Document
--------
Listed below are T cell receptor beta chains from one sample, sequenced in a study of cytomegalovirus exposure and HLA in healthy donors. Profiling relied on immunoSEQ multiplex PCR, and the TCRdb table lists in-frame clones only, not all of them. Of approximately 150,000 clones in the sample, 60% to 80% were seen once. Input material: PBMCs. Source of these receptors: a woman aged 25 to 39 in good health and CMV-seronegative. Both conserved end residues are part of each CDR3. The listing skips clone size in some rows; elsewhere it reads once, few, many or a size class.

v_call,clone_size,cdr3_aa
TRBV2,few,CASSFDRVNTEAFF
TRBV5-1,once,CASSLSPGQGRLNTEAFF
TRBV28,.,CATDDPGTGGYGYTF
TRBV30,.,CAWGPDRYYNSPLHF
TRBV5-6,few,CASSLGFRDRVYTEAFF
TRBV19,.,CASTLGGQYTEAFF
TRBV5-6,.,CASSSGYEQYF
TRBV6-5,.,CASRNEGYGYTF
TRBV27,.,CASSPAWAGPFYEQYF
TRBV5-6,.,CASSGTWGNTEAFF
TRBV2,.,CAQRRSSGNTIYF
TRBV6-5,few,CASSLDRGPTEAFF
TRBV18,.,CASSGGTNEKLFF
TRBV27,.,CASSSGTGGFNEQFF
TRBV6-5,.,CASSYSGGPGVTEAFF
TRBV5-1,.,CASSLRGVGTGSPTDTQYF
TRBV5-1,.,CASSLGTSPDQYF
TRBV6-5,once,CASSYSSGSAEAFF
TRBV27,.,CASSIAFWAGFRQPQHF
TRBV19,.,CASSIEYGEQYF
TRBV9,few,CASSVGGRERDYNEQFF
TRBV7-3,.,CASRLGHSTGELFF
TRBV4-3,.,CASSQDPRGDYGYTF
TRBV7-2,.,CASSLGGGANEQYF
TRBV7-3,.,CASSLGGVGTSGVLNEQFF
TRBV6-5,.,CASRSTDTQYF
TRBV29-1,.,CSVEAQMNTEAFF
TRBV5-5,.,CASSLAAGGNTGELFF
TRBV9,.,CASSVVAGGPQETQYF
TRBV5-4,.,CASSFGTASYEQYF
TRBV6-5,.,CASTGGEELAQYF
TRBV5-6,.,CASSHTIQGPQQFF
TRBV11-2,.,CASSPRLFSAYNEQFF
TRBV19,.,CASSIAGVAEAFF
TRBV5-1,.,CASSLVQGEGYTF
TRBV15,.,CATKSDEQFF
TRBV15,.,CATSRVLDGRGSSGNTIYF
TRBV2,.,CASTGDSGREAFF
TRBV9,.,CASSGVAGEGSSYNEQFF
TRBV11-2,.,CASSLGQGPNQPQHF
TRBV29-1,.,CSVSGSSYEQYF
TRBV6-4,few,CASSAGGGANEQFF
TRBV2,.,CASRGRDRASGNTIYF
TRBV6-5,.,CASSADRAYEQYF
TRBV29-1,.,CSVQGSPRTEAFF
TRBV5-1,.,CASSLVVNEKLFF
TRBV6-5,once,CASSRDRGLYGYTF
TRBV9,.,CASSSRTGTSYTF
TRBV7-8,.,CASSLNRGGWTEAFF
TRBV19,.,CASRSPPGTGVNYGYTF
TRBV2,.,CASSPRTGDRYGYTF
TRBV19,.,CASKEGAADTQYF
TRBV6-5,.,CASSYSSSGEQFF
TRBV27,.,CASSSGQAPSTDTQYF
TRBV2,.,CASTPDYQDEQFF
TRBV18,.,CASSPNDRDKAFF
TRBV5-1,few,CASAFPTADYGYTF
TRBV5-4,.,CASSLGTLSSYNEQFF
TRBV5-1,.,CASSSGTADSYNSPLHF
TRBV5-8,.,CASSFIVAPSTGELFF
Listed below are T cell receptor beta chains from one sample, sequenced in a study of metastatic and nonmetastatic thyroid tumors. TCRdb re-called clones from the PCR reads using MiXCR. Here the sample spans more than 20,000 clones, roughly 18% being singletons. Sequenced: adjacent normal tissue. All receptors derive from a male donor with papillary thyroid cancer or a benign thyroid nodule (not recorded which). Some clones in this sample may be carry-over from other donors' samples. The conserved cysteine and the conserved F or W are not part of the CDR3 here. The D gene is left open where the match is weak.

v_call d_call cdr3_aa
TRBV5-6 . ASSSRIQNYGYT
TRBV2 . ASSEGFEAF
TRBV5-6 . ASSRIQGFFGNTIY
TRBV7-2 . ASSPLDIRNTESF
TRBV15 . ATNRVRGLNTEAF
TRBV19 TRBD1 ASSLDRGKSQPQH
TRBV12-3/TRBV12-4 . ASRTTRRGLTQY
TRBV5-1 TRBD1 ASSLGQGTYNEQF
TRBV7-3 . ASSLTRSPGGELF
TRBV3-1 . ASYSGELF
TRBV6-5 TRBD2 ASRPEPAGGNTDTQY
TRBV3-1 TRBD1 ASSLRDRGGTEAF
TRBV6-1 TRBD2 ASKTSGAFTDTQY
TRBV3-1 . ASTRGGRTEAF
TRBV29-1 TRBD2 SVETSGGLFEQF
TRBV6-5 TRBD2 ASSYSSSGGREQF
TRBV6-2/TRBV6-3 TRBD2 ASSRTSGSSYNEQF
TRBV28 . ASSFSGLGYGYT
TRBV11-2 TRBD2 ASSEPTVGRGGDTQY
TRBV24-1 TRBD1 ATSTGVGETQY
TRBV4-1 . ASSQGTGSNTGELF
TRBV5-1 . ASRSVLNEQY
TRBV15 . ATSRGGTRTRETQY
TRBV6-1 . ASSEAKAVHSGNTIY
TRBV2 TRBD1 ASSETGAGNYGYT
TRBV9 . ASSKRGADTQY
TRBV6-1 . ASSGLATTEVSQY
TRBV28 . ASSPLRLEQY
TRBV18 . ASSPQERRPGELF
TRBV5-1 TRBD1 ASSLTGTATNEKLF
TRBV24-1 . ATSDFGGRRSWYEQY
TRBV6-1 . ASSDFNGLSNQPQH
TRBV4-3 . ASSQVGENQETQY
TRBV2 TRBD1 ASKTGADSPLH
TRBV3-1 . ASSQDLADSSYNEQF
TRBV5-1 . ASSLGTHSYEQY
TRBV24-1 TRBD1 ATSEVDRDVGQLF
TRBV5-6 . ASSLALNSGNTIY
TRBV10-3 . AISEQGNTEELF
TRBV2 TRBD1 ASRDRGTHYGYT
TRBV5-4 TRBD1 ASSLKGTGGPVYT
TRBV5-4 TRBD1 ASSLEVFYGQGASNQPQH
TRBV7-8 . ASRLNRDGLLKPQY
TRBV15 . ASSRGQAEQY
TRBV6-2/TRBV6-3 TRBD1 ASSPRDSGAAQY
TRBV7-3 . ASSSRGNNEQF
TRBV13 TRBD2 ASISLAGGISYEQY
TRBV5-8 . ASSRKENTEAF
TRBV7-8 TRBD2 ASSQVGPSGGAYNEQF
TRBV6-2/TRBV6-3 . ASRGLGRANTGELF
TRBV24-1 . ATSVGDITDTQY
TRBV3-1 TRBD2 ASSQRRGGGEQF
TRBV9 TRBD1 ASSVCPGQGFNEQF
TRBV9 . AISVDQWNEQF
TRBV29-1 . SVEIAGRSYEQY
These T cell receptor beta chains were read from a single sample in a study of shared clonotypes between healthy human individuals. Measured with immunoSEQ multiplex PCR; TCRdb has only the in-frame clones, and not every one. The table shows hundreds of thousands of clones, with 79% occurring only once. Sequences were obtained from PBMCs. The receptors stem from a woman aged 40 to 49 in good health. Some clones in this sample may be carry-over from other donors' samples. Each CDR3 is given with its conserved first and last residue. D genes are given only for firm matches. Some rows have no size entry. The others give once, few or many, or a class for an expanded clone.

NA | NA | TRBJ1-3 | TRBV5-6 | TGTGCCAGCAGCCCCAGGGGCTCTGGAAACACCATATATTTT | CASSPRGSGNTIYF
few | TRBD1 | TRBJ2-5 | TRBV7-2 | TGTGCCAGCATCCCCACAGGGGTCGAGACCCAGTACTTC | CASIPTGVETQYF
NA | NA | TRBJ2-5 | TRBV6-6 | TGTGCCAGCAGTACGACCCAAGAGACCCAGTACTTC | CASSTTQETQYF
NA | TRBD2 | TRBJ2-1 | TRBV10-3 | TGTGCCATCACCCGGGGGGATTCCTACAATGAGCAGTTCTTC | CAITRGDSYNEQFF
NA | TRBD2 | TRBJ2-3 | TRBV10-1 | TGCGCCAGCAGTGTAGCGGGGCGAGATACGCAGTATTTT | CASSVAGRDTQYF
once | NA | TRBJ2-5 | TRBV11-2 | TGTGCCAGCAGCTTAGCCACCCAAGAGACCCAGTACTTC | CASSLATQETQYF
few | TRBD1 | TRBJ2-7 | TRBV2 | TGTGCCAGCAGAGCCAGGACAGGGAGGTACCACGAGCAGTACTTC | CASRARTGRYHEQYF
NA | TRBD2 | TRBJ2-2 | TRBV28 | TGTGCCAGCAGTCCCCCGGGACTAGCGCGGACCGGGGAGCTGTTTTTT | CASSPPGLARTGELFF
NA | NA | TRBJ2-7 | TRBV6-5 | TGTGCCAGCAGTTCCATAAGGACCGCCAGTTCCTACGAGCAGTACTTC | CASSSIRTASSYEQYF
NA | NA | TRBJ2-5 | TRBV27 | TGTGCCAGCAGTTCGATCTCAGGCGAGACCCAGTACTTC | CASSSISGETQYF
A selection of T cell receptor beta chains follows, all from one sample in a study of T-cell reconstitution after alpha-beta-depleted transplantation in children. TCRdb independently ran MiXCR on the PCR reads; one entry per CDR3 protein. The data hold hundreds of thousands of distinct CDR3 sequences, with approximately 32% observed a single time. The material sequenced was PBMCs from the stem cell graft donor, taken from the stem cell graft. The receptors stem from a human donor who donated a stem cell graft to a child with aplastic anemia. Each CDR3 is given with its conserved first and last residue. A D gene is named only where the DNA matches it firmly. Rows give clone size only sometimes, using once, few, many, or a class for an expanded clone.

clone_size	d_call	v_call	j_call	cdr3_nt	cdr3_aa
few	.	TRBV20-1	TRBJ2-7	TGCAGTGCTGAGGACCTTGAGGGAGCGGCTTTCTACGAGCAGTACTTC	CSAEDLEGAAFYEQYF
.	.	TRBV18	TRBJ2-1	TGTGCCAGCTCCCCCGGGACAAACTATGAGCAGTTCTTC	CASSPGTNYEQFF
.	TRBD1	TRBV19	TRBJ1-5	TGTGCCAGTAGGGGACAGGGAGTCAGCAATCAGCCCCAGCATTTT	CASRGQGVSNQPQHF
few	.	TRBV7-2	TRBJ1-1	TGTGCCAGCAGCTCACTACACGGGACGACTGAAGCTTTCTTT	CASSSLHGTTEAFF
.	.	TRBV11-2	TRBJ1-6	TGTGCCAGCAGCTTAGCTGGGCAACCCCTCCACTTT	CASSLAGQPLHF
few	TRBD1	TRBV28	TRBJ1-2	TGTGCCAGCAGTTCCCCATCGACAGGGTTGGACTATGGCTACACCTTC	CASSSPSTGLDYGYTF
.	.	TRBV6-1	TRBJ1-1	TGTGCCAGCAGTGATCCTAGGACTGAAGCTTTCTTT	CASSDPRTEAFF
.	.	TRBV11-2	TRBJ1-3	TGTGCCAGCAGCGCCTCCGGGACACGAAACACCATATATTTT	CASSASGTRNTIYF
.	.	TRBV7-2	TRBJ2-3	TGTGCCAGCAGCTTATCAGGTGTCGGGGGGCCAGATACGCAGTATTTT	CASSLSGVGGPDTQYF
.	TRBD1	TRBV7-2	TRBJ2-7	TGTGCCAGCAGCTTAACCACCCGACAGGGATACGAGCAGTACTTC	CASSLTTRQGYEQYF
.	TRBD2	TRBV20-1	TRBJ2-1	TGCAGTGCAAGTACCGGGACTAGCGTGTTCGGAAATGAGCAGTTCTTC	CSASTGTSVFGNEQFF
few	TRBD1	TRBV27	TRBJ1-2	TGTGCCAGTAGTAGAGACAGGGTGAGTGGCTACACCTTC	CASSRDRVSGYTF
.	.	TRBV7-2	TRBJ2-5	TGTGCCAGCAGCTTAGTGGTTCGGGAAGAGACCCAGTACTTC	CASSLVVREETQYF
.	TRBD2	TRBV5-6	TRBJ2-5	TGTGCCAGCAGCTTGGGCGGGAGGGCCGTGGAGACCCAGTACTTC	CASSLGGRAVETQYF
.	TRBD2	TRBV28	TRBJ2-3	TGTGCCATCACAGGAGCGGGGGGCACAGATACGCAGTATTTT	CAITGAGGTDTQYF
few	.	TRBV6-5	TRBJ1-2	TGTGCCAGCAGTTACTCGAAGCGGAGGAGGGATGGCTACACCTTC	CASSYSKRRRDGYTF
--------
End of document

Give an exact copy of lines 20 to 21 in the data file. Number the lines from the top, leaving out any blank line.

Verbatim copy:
TRBV6-5,once,CASSYSSGSAEAFF
TRBV27,.,CASSIAFWAGFRQPQHF